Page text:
As you know, tax credits save you money by reducing the amount you owe dollar-for-dollar. In the case of the adoption credit, you may be able to save up to $12,970 on your 2013 federal income tax return for expenses you pay during the process of adopting a child.

Be aware the credit is subject to a phase-out — that is, the amount you can claim is reduced once your 2013 modified adjusted gross income (MAGI) reaches $194,580. No credit is available when your MAGI is $234,580 or more.

In general, the credit is based on total out-of-pocket expenses including adoption fees, amounts you paid your attorney, court costs, and your meals and lodging while away from home. However, when you adopt a special needs child and qualify for the credit, you can claim the full $12,970, regardless of how much you spent during the adoption process. In addition, you may also be able to exclude from income certain adoption benefits provided by your employer.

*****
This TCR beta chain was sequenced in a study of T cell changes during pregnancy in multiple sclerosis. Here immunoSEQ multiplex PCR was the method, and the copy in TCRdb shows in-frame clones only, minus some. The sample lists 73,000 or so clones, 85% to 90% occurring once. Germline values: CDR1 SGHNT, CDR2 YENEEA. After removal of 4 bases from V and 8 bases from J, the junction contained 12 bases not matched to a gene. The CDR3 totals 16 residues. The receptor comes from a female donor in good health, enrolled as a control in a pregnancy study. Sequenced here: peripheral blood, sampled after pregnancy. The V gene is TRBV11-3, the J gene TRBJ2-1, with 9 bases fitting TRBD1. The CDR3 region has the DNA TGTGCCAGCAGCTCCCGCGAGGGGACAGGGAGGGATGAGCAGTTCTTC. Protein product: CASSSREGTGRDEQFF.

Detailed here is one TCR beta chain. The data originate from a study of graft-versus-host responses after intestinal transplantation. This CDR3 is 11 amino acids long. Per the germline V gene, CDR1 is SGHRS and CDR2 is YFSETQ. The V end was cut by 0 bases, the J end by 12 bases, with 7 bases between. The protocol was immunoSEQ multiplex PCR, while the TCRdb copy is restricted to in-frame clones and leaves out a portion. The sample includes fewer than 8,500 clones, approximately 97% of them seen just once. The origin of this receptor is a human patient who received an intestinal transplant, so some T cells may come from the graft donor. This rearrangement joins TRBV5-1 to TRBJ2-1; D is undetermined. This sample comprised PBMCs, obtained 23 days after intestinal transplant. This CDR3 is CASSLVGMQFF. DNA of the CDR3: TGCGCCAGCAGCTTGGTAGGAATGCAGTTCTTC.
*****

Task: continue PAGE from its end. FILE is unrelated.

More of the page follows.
The credit is typically available for both foreign and U.S. adoptions. For domestic adoptions, you can claim it even if your attempt to adopt was unsuccessful.

Other tax breaks are available for new parents. Please call us if you would like details.

Check out Coverdell ESAs for college savings

You’re probably familiar with 529 college savings plans. Named for Section 529 of the Internal Revenue Code, they’re also known as qualified tuition programs, and they offer tax benefits when you save for college expenses.

But are you aware of a lesser known cousin, established under Section 530 of the code? It’s called a Coverdell Education Savings Account and it’s been available since 1998.

The general idea of Coverdell accounts is similar to 529 plans — providing tax incentives to encourage you to set money aside for education. However, one big difference between the two is this: Amounts you contribute to a Coverdell can be used to pay for educational costs from kindergarten through college.